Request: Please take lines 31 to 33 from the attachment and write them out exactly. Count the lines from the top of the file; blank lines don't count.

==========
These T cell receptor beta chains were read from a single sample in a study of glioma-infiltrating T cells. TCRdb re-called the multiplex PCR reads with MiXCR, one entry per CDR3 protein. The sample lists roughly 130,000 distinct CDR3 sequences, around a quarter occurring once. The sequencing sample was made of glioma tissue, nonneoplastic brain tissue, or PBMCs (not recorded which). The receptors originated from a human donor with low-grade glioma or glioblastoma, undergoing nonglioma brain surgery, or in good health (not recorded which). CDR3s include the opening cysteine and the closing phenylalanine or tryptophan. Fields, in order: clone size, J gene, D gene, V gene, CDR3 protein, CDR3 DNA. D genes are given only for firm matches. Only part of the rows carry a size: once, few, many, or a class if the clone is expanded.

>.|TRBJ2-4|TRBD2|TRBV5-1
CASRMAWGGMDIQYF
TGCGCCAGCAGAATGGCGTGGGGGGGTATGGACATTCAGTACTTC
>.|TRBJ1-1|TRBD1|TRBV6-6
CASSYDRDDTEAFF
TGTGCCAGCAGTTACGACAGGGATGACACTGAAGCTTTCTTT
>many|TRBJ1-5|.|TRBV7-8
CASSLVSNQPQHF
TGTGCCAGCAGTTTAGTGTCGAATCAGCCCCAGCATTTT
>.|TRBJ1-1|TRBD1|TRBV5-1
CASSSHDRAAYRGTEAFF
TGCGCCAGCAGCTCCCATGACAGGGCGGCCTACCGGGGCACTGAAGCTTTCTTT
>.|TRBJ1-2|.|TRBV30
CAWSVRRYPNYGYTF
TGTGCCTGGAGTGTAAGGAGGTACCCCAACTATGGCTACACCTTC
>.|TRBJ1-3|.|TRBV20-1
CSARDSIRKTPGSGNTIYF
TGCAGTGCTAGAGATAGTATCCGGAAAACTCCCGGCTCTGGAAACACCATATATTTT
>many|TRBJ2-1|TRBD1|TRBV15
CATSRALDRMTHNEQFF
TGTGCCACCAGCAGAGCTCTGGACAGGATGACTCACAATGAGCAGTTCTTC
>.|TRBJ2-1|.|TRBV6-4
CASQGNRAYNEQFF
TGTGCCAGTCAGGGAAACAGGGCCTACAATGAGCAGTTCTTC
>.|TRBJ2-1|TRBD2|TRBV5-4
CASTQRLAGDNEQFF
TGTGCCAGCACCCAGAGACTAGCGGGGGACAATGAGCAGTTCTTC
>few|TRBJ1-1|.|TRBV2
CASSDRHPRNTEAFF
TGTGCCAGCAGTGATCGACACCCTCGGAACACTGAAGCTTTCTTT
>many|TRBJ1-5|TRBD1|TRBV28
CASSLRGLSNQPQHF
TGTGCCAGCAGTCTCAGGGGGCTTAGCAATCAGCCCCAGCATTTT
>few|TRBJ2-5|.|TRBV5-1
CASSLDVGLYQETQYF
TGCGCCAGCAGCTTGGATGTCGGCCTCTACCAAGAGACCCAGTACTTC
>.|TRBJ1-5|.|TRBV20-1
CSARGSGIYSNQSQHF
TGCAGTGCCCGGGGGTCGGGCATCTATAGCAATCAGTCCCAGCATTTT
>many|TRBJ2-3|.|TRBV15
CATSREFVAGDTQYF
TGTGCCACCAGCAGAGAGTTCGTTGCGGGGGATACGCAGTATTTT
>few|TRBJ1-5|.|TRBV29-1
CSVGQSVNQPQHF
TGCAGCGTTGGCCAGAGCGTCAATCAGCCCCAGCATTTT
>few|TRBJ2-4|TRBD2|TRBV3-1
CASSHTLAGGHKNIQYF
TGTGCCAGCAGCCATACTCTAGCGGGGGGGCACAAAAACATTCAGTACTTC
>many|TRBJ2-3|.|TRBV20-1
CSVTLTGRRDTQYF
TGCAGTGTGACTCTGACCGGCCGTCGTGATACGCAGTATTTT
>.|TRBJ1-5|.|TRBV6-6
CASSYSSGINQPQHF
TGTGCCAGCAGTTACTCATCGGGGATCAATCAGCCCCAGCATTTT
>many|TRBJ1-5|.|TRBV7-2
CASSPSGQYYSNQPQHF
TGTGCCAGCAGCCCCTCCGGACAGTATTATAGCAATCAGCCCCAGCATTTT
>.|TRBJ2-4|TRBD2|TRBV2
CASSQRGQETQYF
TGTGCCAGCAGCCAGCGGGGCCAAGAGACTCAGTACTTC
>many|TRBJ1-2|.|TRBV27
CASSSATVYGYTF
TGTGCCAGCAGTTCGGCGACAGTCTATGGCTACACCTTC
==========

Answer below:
TGTGCCAGCAGTGATCGACACCCTCGGAACACTGAAGCTTTCTTT
>many|TRBJ1-5|TRBD1|TRBV28
CASSLRGLSNQPQHF